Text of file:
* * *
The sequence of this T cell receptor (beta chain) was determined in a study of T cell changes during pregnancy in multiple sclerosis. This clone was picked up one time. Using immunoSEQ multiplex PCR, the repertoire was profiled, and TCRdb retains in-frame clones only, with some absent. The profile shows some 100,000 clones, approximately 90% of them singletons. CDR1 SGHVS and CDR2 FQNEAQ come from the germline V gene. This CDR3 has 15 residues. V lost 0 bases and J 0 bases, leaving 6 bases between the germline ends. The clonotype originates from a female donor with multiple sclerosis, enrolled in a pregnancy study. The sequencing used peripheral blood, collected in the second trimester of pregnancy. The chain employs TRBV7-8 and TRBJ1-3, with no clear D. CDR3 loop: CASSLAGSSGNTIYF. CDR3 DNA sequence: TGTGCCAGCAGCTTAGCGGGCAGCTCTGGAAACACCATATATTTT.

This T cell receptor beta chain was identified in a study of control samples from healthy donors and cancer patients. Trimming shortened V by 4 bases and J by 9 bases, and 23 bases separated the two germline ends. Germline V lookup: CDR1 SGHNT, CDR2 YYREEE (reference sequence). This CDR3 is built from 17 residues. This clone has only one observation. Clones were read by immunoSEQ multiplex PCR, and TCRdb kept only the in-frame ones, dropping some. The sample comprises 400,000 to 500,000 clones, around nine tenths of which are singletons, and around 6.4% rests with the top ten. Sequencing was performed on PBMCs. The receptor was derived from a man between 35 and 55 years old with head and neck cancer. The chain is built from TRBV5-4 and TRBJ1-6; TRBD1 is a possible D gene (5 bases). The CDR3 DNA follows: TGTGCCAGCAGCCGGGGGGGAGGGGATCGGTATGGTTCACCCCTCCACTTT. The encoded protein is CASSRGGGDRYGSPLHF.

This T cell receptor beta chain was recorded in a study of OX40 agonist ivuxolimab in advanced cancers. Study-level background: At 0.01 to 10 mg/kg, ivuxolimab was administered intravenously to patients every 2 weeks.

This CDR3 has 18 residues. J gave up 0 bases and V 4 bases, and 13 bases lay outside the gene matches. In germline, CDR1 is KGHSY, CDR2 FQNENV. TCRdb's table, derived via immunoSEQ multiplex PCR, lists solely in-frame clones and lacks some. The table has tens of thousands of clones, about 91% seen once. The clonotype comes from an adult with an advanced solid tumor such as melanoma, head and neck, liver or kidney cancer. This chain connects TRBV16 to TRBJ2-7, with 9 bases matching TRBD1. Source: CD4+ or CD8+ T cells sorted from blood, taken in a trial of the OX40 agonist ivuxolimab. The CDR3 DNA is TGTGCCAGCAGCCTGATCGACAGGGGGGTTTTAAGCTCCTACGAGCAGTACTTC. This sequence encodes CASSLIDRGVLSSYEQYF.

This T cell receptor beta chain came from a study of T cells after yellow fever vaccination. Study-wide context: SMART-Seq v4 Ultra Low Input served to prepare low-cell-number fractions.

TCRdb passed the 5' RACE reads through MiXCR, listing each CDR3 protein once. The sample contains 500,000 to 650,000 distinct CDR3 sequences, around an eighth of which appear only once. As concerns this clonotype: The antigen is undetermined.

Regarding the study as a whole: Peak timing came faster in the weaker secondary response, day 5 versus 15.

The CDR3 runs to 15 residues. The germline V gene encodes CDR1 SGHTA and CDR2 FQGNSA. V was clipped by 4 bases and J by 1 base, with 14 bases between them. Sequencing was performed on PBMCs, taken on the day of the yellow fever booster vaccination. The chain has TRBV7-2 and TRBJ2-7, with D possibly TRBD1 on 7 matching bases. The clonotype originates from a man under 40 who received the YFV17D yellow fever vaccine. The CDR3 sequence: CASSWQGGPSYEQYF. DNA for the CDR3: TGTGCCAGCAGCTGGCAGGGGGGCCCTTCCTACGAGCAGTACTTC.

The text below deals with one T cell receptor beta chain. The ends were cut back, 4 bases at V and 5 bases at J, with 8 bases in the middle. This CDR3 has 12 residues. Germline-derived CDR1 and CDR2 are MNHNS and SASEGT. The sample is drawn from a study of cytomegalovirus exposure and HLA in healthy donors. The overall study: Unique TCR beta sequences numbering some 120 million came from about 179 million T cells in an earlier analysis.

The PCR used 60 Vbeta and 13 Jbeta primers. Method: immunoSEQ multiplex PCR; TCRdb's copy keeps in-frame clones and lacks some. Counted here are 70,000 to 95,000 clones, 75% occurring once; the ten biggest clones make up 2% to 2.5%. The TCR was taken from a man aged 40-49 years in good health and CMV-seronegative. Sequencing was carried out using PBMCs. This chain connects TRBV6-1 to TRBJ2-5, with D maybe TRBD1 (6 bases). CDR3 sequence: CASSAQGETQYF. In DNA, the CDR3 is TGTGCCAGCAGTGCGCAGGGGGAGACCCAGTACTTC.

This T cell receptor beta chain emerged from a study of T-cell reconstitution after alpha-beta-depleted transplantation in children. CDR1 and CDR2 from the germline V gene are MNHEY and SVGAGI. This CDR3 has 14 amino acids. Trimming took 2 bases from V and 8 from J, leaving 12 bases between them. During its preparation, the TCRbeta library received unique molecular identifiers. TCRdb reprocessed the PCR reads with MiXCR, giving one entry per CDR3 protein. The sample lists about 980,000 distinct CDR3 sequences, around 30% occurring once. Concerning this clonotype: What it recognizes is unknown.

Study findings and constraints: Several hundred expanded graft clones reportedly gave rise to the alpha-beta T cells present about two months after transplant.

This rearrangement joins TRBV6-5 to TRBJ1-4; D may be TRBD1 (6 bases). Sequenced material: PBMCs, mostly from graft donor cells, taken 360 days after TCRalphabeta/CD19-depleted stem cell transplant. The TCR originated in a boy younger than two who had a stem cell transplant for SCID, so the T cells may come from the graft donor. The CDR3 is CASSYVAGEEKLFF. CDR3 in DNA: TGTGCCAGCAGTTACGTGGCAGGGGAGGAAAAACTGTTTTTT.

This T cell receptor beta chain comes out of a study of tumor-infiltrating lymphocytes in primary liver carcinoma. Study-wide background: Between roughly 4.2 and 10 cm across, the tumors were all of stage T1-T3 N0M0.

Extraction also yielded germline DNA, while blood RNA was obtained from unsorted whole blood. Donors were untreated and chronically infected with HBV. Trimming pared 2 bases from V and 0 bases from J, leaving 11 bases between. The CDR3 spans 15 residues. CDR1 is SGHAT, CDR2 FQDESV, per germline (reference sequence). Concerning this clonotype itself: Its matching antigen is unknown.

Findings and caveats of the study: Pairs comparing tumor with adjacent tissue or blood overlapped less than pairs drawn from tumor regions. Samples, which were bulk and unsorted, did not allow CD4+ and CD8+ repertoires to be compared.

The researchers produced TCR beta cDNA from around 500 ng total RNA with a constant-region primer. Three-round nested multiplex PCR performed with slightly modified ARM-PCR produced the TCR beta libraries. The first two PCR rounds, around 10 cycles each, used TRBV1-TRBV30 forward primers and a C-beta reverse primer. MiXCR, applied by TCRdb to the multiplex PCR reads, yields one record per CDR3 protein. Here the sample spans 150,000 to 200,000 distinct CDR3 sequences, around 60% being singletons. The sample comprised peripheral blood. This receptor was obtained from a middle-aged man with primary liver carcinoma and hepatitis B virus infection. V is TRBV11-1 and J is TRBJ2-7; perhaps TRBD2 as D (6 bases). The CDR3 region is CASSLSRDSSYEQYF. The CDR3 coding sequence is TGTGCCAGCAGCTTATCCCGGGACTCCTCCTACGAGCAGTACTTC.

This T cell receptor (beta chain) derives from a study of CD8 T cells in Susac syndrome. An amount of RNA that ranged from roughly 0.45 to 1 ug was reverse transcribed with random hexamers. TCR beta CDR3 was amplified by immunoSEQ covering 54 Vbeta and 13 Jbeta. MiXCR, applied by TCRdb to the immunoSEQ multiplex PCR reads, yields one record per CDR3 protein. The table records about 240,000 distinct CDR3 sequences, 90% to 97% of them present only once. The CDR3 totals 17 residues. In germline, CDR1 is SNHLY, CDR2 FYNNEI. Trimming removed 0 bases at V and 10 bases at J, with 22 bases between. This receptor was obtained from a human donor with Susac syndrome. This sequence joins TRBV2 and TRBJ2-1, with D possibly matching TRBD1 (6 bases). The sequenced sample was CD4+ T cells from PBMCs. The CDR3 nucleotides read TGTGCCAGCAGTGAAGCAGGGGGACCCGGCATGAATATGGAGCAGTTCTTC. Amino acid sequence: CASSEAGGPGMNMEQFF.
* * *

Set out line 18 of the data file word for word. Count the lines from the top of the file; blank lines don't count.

This T cell receptor (beta chain) derives from a study of CD8 T cells in Susac syndrome. An amount of RNA that ranged from roughly 0.45 to 1 ug was reverse transcribed with random hexamers. TCR beta CDR3 was amplified by immunoSEQ covering 54 Vbeta and 13 Jbeta. MiXCR, applied by TCRdb to the immunoSEQ multiplex PCR reads, yields one record per CDR3 protein. The table records about 240,000 distinct CDR3 sequences, 90% to 97% of them present only once. The CDR3 totals 17 residues. In germline, CDR1 is SNHLY, CDR2 FYNNEI. Trimming removed 0 bases at V and 10 bases at J, with 22 bases between. This receptor was obtained from a human donor with Susac syndrome. This sequence joins TRBV2 and TRBJ2-1, with D possibly matching TRBD1 (6 bases). The sequenced sample was CD4+ T cells from PBMCs. The CDR3 nucleotides read TGTGCCAGCAGTGAAGCAGGGGGACCCGGCATGAATATGGAGCAGTTCTTC. Amino acid sequence: CASSEAGGPGMNMEQFF.